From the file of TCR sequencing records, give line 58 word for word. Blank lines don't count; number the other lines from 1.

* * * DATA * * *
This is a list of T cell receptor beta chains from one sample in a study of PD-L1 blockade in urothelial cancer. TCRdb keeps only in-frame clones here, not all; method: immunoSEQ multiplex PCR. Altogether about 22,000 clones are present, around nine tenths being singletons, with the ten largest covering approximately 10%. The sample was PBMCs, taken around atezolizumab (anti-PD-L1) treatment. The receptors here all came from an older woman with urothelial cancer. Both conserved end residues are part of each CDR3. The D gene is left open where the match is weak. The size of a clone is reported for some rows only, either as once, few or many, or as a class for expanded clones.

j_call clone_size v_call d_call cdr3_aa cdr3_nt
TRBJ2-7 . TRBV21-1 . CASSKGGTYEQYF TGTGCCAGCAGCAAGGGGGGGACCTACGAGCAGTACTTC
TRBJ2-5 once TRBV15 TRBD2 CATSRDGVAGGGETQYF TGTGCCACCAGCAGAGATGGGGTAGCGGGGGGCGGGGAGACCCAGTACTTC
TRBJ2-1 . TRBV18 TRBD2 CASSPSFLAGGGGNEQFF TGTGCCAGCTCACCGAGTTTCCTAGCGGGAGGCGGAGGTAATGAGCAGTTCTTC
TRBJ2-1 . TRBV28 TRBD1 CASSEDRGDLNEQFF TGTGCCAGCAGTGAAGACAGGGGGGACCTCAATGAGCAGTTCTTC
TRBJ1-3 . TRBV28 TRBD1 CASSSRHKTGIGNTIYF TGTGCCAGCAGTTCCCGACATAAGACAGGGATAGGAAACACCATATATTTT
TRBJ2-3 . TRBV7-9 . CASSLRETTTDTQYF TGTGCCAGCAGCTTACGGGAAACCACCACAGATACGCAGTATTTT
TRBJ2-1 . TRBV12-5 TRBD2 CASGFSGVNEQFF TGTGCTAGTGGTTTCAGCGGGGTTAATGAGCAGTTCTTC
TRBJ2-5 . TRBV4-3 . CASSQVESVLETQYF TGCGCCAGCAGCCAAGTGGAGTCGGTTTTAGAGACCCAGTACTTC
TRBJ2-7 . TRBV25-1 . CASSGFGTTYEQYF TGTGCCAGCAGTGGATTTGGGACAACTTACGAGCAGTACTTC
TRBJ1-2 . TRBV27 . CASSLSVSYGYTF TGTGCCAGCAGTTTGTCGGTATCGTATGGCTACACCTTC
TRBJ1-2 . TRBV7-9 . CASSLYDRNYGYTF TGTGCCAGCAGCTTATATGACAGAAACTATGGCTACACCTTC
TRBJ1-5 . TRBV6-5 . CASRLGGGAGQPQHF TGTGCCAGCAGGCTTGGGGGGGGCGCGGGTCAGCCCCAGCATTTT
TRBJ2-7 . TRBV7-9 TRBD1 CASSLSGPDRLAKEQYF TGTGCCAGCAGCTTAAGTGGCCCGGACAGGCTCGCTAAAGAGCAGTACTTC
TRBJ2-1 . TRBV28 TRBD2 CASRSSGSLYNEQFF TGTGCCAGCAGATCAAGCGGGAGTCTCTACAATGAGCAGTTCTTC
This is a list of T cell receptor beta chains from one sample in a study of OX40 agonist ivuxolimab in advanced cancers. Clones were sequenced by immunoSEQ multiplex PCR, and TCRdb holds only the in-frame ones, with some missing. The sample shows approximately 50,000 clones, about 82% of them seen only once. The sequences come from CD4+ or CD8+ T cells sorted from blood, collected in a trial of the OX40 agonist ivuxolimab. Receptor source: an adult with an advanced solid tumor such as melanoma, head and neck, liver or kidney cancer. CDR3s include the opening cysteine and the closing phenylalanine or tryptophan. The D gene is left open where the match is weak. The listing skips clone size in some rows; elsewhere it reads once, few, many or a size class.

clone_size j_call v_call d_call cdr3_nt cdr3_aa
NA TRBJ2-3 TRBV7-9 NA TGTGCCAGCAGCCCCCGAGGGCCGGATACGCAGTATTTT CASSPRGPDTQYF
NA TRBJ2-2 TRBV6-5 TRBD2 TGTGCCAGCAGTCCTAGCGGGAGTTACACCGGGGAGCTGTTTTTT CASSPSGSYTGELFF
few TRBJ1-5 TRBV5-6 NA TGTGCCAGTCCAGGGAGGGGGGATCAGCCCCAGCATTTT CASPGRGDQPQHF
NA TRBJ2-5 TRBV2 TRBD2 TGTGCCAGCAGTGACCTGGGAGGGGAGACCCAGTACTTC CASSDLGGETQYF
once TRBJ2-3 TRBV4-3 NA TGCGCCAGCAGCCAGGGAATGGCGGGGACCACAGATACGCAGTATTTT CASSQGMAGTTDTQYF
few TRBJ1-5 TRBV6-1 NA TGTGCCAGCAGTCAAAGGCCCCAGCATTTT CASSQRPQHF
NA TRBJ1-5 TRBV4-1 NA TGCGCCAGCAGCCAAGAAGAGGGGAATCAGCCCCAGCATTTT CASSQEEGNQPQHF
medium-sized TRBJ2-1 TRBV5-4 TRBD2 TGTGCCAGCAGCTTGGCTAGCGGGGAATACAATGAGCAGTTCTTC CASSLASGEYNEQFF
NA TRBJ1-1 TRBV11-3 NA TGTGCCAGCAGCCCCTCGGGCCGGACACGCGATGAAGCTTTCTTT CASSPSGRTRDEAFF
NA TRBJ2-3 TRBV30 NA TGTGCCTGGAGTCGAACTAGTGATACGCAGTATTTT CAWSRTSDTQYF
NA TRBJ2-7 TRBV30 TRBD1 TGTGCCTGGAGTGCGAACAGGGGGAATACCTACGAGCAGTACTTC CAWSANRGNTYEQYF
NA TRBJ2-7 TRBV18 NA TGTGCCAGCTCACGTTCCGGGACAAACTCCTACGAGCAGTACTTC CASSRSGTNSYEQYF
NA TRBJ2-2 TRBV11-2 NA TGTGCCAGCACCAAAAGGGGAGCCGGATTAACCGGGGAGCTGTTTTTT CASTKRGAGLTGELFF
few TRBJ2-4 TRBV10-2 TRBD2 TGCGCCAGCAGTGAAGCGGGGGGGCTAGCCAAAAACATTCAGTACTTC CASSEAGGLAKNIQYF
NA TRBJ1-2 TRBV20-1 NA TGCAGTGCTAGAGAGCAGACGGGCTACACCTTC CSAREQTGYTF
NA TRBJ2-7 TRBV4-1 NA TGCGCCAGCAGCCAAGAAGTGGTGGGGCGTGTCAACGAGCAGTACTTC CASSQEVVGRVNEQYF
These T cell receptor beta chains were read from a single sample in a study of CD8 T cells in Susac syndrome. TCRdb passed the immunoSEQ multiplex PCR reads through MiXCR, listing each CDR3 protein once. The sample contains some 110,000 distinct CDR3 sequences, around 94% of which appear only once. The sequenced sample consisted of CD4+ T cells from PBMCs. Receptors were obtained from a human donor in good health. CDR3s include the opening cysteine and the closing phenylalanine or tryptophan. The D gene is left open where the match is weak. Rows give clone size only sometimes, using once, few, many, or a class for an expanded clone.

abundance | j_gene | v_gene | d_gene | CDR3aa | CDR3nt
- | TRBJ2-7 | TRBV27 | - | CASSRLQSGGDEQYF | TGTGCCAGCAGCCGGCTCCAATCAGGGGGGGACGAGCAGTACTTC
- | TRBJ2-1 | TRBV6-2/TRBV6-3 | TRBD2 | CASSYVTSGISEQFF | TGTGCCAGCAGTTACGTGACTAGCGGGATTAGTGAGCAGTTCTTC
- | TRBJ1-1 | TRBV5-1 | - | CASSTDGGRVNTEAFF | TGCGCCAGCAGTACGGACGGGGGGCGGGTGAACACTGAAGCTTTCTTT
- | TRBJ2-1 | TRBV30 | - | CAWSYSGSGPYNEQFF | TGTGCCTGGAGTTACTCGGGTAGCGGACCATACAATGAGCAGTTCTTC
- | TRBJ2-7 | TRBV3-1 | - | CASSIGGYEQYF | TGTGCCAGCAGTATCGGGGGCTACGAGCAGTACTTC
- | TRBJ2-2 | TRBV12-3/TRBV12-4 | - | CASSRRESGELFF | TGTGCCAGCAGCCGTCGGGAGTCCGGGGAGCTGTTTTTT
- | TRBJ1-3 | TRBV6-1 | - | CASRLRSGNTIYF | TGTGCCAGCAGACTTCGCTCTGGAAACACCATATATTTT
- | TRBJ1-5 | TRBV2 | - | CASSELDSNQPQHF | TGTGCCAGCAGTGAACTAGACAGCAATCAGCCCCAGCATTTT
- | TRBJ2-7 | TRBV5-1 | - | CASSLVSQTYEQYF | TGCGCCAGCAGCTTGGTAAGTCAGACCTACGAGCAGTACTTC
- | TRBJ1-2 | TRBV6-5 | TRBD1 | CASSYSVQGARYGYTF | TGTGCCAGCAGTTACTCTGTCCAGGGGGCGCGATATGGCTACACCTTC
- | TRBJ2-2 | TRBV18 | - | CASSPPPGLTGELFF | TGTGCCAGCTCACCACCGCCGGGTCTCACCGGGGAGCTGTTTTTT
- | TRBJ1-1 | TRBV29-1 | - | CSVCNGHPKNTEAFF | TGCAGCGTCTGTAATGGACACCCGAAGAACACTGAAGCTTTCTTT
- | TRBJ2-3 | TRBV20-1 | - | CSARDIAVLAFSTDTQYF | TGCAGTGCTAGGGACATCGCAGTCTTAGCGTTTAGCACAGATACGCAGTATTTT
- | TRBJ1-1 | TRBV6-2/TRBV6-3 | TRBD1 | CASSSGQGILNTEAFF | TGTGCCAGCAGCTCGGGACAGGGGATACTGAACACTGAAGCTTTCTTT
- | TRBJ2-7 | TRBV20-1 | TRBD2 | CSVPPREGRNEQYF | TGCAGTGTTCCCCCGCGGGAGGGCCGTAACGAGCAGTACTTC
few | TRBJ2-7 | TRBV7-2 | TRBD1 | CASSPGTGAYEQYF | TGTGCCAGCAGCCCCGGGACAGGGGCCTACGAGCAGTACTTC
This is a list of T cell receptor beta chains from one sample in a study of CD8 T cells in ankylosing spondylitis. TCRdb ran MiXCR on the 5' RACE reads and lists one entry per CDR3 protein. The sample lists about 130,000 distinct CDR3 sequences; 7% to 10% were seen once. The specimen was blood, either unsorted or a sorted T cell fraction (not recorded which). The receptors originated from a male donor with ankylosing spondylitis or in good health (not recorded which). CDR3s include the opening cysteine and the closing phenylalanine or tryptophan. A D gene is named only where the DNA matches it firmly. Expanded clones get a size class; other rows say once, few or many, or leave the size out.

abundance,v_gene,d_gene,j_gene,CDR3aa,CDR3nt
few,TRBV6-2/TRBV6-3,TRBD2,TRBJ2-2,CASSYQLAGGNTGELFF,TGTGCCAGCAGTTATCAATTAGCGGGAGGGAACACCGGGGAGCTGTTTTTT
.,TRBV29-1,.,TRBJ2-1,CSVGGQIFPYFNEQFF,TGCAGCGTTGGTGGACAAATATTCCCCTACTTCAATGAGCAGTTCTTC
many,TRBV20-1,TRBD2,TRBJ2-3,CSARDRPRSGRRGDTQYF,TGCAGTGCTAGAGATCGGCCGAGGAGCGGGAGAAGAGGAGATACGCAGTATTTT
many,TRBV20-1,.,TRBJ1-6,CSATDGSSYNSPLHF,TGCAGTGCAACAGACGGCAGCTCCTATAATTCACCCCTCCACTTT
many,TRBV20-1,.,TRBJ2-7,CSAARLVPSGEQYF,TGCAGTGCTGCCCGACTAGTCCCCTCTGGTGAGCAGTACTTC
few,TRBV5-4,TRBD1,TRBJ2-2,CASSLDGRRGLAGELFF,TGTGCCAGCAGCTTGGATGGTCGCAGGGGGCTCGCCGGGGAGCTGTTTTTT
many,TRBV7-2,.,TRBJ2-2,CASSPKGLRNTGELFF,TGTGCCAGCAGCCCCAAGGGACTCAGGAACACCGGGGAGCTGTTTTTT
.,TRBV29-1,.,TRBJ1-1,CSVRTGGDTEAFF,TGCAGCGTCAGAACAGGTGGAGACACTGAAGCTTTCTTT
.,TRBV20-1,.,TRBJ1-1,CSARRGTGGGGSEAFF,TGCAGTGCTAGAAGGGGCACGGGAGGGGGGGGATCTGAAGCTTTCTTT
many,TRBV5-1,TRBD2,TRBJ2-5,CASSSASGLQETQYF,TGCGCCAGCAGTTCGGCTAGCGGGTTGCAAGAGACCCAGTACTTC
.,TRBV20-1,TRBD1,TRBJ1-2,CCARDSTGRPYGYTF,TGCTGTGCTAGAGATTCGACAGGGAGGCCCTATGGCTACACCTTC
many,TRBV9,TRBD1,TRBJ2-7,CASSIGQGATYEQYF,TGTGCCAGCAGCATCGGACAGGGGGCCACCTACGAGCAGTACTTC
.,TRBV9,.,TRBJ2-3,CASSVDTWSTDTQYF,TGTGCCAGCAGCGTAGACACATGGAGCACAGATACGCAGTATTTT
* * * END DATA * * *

many,TRBV20-1,.,TRBJ1-6,CSATDGSSYNSPLHF,TGCAGTGCAACAGACGGCAGCTCCTATAATTCACCCCTCCACTTT